The room is turning. In the darkness of the space, the light from a video projection illuminates a circular wall. You have to often look away, finding your foothold as the film pulls you in, combining a tragic past with the present. The scene follows two young men across the mausoleum at the Majdanek concentration camp near Lublin, Poland, built by architect Wiktor Tolkin in 1969. The film is part of —
— an extensive retrospective, of influential 65-year-old German video-artist, Marcel Odenbach’s work that covers three decades of his practice produced by the National Gallery of Modern Art and Goethe-Institut/Max Mueller Bhavan.
Curated by Matthias Mühling for the Institut für Auslandsbeziehungen (IFA), the Odenbach show is a study connecting the German trauma of Nazi rule with atrocities across the world. The artist explores, “the Rwandan genocide, images of masculinity in Turkey, and the role of women in Venezuela, between the familiar and the foreign, between his own biography and the history of others,” states the curatorial note. His tryst with video began in the 1970s, at a time when the art form didn’t possess the technical prowess of today. Odenbach demonstrates how evolving cinema and television over the years has also transformed his own work.
Known to combine documentaries, picture collages, and his own understanding of history, Odenbach presents a globalised society using various cultures as a backdrop. In the video described above, Odenbach moves between narrow concrete ravines, and the insides of the mausoleum, as if nothing exists outside of this closed space. Titled ‘Turning in Circles (2009),’ the 15-minute video is an ode to the people sacrificed at the Poland concentration camp, while letting the viewer experience his/her place in the work. “Is a memorial allowed to be cosy at all?” questions the young boy in the film, as we’re finally left with the outside of the cold concrete monument. We see it as a giant sacrificial urn, storing the ashes of the one’s who tragically lost their lives.
In a video titled, ‘Dialogue between East and West,’ Odenbach features himself in conversation with a man named Gabor Body. The black-and-white film made in 1978, alternates between shots of the two men who wish to converse, but produce only bubbles instead. Is this Odenbach’s way to demonstrate ‘lost in translation’? His film,
As if Memories Could Deceive Me
(1986), fills this space in a montage between a dream world and historical imagery. Documentary footage from the Nazi era which depicts Hitler in power, book burnings, and scenes from the Nuremberg trials, are played interspersed between reels of a child playing a piano; soon replaced by Odenbach taking on the role of the pianist. Using a split screen method, the artist formulates conflicting sights and sounds. This makes the viewer aware of how memory exists alone, even if subjected to the realistic picture in front of you.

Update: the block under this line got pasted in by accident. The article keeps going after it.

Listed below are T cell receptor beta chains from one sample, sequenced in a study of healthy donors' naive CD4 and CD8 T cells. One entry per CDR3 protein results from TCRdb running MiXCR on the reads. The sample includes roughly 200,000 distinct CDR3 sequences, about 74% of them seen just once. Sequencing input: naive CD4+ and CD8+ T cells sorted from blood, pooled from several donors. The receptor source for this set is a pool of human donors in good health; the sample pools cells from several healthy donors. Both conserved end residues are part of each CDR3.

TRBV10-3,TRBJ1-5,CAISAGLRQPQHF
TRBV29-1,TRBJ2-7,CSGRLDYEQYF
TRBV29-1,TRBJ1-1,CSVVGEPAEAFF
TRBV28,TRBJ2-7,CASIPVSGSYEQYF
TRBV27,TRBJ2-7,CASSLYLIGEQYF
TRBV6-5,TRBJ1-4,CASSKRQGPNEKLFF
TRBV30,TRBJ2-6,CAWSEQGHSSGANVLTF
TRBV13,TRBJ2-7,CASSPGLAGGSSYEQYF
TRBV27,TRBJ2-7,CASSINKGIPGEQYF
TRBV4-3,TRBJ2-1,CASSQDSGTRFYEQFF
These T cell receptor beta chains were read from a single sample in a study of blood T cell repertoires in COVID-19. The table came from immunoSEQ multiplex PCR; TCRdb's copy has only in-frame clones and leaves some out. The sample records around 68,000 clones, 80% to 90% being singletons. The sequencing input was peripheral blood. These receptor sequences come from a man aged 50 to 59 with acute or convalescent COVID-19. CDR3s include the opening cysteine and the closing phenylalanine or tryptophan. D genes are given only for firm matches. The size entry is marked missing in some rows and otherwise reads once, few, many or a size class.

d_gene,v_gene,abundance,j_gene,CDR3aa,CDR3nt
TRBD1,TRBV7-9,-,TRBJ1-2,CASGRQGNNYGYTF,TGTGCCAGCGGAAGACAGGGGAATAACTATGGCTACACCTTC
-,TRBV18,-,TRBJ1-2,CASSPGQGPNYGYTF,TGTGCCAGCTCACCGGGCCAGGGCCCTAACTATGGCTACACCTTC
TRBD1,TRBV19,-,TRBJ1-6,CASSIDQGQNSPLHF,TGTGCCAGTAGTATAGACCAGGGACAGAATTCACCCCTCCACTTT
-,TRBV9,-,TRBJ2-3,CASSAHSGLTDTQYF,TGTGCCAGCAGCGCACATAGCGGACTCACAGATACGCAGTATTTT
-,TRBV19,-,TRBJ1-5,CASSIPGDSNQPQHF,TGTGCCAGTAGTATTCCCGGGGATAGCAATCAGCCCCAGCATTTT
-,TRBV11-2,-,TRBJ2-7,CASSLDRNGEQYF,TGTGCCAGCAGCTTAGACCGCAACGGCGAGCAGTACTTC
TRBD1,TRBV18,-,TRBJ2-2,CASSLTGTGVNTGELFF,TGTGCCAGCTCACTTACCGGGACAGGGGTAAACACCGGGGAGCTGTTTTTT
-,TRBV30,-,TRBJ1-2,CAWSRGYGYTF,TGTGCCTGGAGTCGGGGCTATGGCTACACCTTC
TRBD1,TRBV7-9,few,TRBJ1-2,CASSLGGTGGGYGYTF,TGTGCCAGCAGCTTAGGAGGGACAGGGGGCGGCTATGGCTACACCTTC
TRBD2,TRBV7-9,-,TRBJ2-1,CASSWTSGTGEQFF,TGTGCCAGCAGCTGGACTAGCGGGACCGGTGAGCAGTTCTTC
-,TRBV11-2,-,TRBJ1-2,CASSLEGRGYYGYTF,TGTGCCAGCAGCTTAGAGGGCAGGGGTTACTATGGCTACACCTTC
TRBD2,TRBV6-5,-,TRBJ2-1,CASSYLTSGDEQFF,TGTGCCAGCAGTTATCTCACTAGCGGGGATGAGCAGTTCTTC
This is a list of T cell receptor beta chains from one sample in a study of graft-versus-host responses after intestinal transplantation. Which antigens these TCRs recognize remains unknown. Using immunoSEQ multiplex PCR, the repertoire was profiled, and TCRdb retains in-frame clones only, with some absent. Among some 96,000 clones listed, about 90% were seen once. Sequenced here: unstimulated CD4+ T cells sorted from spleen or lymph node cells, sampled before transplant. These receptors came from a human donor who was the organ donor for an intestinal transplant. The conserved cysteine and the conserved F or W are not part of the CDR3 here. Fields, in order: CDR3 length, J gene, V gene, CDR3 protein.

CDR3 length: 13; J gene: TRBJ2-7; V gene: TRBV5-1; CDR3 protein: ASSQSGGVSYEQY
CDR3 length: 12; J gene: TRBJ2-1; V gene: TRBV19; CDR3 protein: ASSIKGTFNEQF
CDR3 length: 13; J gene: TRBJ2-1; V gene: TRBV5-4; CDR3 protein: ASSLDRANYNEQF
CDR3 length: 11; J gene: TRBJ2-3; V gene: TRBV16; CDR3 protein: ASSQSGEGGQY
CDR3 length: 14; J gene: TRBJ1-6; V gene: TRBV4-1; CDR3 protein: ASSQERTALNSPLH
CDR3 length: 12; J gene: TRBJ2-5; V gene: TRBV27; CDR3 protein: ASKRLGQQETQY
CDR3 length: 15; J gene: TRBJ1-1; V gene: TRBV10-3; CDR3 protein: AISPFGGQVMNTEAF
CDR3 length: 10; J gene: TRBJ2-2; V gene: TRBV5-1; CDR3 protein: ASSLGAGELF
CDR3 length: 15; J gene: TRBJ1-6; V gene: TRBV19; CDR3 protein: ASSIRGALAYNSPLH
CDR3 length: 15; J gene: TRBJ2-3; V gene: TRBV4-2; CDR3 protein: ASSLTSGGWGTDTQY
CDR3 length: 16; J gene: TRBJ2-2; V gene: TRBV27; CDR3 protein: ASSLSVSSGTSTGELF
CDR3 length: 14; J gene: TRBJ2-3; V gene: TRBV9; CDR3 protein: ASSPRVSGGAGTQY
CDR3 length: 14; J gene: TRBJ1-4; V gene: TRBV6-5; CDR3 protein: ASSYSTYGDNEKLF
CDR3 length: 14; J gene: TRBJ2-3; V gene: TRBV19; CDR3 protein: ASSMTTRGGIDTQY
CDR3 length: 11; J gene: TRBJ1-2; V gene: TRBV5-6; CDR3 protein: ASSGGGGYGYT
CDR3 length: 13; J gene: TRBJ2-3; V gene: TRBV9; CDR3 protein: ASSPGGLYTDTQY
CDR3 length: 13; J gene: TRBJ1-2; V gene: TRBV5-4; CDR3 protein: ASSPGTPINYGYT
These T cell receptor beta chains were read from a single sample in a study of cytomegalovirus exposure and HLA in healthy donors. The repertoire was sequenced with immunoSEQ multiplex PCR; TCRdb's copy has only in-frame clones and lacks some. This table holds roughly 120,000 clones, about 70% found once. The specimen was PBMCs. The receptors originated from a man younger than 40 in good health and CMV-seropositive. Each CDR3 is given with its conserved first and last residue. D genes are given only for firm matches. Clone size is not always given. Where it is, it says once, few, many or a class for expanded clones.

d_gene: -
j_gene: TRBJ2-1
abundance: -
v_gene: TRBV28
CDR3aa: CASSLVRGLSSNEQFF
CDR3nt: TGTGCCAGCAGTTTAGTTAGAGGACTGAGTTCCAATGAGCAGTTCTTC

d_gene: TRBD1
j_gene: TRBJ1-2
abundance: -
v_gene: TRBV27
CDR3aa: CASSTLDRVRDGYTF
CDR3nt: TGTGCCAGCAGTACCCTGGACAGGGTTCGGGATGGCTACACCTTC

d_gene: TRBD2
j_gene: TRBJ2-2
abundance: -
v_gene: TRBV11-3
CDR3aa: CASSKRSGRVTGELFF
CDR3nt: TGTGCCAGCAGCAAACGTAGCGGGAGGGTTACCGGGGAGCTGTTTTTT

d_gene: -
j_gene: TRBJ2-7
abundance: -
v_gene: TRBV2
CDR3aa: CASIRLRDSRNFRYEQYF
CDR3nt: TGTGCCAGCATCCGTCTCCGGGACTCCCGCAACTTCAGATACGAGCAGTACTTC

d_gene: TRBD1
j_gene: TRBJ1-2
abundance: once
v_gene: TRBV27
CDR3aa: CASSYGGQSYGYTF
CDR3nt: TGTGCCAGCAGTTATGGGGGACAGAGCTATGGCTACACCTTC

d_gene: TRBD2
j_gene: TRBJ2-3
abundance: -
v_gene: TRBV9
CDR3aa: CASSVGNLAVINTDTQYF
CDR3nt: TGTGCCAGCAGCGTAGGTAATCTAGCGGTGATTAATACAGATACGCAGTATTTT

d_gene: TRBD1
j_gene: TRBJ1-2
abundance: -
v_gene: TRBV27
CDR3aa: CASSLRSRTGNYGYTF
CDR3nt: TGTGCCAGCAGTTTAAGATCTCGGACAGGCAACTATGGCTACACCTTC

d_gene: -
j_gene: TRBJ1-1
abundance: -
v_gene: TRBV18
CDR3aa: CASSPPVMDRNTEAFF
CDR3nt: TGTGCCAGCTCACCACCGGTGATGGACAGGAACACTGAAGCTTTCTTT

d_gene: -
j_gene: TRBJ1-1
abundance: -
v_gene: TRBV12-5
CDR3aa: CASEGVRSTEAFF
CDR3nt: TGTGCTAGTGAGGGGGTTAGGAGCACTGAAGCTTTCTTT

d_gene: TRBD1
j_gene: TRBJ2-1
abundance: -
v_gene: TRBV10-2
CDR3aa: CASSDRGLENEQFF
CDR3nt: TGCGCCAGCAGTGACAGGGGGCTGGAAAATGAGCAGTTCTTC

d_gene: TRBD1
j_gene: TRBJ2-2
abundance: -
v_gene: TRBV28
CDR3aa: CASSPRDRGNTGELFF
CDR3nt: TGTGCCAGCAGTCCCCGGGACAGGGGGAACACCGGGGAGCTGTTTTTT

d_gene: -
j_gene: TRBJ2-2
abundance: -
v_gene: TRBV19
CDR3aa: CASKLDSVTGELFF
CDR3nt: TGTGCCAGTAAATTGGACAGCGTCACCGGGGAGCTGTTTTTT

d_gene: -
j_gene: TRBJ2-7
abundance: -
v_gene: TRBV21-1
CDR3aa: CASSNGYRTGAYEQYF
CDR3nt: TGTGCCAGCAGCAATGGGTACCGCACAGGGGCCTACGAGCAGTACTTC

Most of Odenbach’s films use multiple videos set side-by-side. It creates a panoramic vision of sorts, an open book, with the pages turning themselves. He calls the act of viewing his work to be more physical. “You have to move in the space between the images on both screens. In a way you’re doing your own editing,” he explains. This is apparent in the most important piece of the show, a two-part video installation about the Rwandan genocide titled, ‘In Still Waters Crocodiles Lurk (2004/2003). Odenbach narrates the emotional journey of the genocide that took place in 1994, which killed more than 800,000 people in three months.
It took the artist six-seven years to complete the work that he has divided into seven chapters. Having to sift through 25 hours of material, the film was shaped over half a year. Through chapters titled, ‘I can forget the images, but never the smell, and ‘When will God go to sleep again in Rwanda,’ the film follows peaceful landscapes, farmers working in banana plantations, and cows being milked, quickly trailed by dead bodies, and unforgettable montages of children screaming. The music from Bach’s St Matthew Passion, and the radio broadcasts that incited the genocide play in the background. In a way the video shows barely any violence and death, and yet, death feels omnipresent.
This was a conscious effort by Odenbach who wanted to be sensitive about depicting something he wasn’t part of. At the same time, he attempts to bring about a personal angle, being a citizen of a country that had its own holocaust. “Even after 25 years, this piece is teaching me how to create a story. It’s most important because I really learnt how to get rid of the material I liked the most,” explains Odenbach.
The show also includes Odenbach’s works on paper. In a massive collage, titled ‘A Day at the Sea (2012),’ viewers are greeted with a sense of calm blue waters. On taking a closer look, the painting moves from being a singular piece, to a mosaic of elements that depict the sea as a symbol of longing as well as a religious metaphor. He uses the same technique in his work, ‘Traumatic Tropics (2004/2012),’ which on a macro level are palm trees, but are actually a composite of photographs relating to the colonial history of Africa, and the history of the American civil rights movement.
Odenbach began creating videos when it wasn’t really considered to art. One can distinguish his work by the amount of time he spends with a singular clip He isn’t worried about letting the scene sit. “How long can you stretch an image?” he asks. The artist acknowledges that he is far more critical today, and takes a lot longer to accept that a work is finally finished. What ties Odenbach’s work together is his shifting narrative, that is guided by haunting background scores, and often lingering in the quiet spaces in between the cinematic thought.
is ongoing at the National Gallery of Modern Art, Fort until November 30.
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